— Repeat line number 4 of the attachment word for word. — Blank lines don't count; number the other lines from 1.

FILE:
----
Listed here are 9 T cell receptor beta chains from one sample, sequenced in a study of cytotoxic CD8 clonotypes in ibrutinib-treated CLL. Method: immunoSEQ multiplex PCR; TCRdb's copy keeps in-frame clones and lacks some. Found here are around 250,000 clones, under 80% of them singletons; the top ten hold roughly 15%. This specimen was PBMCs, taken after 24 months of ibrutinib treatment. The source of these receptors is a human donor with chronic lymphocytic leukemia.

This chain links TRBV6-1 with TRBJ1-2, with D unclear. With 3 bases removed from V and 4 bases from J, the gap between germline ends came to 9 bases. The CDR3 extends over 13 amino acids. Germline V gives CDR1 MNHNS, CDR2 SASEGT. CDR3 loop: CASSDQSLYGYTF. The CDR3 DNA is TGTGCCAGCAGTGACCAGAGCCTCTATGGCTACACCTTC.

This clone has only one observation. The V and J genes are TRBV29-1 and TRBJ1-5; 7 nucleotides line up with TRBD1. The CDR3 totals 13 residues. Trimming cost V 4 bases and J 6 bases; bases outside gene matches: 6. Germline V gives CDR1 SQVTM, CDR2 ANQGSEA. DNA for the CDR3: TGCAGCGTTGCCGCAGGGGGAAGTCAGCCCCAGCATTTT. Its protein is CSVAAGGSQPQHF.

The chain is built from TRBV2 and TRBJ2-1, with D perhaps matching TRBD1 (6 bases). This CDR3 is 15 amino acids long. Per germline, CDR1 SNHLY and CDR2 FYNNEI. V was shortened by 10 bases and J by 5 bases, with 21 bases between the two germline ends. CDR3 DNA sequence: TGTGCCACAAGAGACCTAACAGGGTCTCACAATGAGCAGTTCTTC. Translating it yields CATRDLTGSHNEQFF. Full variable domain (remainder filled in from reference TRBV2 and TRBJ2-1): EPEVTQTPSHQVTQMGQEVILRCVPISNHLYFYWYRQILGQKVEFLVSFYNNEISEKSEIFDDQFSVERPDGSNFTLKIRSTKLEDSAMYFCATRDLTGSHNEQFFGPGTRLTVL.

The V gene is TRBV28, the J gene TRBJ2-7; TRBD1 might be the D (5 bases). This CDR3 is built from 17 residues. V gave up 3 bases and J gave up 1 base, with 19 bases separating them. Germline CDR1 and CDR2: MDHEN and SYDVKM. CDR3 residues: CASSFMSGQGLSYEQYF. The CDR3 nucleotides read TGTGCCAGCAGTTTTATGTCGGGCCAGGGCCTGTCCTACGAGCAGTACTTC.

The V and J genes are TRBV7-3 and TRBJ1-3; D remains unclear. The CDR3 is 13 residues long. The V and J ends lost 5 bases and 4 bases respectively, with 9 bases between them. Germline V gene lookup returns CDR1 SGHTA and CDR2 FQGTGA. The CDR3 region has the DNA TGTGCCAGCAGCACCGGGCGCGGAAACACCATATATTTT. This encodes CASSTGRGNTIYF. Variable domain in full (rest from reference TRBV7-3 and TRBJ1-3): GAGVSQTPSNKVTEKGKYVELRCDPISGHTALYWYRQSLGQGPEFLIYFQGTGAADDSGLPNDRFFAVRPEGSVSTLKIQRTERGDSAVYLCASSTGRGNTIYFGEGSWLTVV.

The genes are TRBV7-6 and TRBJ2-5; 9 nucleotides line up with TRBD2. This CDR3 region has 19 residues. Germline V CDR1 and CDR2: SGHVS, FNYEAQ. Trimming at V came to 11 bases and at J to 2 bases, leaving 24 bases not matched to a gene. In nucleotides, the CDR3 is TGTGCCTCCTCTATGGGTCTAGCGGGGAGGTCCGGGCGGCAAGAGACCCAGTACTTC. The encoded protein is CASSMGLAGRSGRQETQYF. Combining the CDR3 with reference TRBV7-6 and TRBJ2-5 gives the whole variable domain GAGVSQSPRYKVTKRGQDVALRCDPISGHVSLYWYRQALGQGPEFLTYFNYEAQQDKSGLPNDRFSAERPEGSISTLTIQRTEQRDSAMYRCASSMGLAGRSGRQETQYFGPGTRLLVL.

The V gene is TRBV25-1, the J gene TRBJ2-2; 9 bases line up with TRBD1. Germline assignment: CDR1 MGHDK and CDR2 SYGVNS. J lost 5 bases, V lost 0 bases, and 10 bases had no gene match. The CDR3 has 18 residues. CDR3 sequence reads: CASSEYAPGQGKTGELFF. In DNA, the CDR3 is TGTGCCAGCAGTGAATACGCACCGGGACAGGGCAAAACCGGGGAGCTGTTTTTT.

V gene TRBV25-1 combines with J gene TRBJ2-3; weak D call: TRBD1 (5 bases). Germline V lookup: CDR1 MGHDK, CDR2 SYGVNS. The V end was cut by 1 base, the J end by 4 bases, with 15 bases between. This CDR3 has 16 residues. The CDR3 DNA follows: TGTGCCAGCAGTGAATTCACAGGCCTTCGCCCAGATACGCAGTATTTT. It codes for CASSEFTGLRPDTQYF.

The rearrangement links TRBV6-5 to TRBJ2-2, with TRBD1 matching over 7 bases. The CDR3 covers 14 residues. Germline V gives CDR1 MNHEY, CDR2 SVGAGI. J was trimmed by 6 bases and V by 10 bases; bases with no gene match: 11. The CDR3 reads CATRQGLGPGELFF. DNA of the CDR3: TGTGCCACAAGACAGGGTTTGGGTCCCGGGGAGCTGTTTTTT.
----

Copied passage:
The chain is built from TRBV2 and TRBJ2-1, with D perhaps matching TRBD1 (6 bases). This CDR3 is 15 amino acids long. Per germline, CDR1 SNHLY and CDR2 FYNNEI. V was shortened by 10 bases and J by 5 bases, with 21 bases between the two germline ends. CDR3 DNA sequence: TGTGCCACAAGAGACCTAACAGGGTCTCACAATGAGCAGTTCTTC. Translating it yields CATRDLTGSHNEQFF. Full variable domain (remainder filled in from reference TRBV2 and TRBJ2-1): EPEVTQTPSHQVTQMGQEVILRCVPISNHLYFYWYRQILGQKVEFLVSFYNNEISEKSEIFDDQFSVERPDGSNFTLKIRSTKLEDSAMYFCATRDLTGSHNEQFFGPGTRLTVL.